Monoclonal antibodies (mAbs) to the polysaccharide capsule of Cryptococcus neoformans can prolong survival in mice. However, the properties of antibodies that mediate protection are not fully understood. The IgM mAbs 12A1 and 13F1 originated from the same B cell and differ only by somatic mutations in their variable regions; yet mAb 12A1 protects against serotype D infection, while mAb 13F1 does not. Phage peptide display libraries were used to analyze the fine specificity of these two mAbs. The selection of distinct peptide motifs from identical libraries confirmed that mAbs 12A1 and 13F1 bound to two distinct epitopes. Immunofluorescence and immunoelectron microscopy studies revealed differences in antibody localization within the capsule of serotype D strain; mAb 12A1 bound to the outer rim of the capsule resulting in an annular pattern, whereas mAb 13F1 bound throughout the capsule and had a punctate appearance. The difference in the binding pattern of mAb 12A1 and 13F1 was not observed on serotype A organisms, where both mAbs bound to the capsule with an annular fluorescence pattern. The fluorescence pattern of binding correlated with protective efficacy; mAb 13F1 prolonged survival of mice infected with the J11 serotype A strain (annular fluorescence), but not serotype D strains (punctate pattern). Annular binding, but not punctate binding, was associated with increased opsonic efficacy for phagocytosis of C. neoformans by J774.16 macrophage-like cells. The correlation between capsular binding pattern, opsonic activity, and ability to prolong survival suggests that the efficacy of anticryptococcal antibodies is dependent upon where they bind in the polysaccharide capsule.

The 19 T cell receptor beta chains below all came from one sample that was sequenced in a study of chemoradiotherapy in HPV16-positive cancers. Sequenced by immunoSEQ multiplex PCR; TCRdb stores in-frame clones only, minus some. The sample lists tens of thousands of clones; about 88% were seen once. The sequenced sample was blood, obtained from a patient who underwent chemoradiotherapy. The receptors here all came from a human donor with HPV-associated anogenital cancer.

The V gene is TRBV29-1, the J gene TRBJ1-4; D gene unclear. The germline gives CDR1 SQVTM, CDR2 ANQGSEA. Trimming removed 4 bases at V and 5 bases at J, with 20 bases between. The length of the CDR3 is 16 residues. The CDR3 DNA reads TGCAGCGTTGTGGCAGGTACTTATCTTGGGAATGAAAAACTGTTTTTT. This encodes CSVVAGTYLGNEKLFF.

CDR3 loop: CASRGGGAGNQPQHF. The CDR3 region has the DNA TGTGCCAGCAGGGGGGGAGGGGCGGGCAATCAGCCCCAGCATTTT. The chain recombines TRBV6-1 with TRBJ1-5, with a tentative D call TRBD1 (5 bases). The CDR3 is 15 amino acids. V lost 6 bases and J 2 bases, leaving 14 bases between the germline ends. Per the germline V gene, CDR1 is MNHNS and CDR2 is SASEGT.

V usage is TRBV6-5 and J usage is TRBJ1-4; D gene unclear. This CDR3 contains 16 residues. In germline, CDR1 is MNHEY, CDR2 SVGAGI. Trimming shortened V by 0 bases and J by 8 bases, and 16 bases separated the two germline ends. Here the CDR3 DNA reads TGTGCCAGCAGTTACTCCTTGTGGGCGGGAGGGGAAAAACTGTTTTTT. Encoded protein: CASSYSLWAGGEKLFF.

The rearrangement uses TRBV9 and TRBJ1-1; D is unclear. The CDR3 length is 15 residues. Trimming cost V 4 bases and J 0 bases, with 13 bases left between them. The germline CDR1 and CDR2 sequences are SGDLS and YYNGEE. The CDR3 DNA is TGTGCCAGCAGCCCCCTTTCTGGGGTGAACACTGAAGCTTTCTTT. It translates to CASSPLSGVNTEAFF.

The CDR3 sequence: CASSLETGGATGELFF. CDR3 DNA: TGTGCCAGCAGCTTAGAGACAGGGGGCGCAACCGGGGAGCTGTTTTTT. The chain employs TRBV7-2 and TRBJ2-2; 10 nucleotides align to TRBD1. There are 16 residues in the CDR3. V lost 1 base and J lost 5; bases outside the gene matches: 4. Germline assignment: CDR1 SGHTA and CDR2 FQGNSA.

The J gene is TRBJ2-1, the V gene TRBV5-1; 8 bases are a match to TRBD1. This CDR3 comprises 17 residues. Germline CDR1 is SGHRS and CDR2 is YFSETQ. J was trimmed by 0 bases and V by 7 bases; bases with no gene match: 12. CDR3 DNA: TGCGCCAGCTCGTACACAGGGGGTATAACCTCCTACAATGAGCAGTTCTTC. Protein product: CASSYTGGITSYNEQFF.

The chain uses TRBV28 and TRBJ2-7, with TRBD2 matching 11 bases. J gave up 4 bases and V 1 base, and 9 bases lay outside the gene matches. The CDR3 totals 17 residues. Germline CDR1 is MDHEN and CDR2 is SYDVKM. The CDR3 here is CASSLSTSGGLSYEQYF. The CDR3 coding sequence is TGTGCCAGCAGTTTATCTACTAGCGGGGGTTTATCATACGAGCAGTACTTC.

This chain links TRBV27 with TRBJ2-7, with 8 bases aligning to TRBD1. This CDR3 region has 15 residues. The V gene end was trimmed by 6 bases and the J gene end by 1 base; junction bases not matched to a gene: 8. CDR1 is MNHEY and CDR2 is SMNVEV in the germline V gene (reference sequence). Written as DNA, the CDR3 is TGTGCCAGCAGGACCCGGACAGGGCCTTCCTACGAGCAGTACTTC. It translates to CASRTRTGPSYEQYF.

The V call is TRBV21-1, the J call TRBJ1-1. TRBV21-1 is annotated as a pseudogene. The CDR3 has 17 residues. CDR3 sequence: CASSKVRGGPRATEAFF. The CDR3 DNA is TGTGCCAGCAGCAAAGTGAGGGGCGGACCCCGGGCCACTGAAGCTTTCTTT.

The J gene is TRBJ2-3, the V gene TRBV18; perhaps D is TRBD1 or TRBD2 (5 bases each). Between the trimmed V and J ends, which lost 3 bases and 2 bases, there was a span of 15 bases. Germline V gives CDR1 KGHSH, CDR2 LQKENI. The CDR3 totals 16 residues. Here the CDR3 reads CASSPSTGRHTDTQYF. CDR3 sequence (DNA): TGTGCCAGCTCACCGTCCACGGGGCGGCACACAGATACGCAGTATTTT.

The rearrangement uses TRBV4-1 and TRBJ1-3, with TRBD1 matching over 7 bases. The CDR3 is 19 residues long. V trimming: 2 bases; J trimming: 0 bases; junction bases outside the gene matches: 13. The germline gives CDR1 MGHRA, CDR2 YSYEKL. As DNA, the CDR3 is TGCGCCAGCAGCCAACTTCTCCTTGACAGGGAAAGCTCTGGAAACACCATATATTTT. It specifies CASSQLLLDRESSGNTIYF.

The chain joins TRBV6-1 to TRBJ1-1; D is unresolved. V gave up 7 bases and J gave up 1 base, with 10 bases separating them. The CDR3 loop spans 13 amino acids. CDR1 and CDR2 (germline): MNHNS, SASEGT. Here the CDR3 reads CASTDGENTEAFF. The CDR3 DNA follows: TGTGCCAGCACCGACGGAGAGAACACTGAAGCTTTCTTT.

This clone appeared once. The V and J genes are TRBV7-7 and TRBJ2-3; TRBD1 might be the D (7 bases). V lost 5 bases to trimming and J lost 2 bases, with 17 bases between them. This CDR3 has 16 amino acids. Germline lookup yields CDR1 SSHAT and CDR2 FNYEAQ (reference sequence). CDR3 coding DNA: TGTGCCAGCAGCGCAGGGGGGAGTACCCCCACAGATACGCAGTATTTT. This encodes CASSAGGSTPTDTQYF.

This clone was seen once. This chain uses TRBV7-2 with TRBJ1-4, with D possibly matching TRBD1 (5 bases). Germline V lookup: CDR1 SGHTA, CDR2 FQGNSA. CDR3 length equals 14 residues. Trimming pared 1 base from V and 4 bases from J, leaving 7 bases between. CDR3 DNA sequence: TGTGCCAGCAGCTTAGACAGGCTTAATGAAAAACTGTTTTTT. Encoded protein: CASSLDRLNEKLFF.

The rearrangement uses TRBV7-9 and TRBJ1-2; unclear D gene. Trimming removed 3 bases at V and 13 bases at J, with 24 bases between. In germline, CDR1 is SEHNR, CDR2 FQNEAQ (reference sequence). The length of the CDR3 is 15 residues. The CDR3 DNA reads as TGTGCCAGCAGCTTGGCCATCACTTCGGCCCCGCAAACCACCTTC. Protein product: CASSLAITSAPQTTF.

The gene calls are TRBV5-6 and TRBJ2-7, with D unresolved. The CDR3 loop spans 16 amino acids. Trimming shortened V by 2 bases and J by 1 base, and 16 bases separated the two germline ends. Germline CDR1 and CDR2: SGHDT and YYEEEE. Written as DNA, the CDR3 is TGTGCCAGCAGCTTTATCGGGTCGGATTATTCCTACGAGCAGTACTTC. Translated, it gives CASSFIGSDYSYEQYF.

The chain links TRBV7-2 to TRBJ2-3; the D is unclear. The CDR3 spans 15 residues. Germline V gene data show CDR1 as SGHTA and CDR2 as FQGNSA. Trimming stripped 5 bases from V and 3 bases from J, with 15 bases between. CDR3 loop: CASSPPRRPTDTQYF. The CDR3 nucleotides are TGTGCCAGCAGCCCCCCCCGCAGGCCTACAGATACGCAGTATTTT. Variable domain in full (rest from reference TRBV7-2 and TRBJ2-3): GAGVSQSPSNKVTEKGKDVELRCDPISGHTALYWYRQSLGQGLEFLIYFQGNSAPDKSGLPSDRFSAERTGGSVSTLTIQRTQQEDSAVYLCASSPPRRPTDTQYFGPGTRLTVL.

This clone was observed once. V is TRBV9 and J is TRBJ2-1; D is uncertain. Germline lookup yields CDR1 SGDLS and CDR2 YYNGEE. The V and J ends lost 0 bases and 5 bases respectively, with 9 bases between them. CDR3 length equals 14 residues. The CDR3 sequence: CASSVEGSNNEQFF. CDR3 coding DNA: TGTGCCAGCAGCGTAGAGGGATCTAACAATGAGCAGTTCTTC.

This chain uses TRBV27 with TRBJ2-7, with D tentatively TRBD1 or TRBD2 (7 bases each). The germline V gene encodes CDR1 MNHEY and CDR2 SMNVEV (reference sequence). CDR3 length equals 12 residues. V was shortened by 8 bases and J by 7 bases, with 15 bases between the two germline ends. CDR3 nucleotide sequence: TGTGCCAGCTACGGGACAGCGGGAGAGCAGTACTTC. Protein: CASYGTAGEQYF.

ASJC Scopus subject areas
- Immunology and Allergy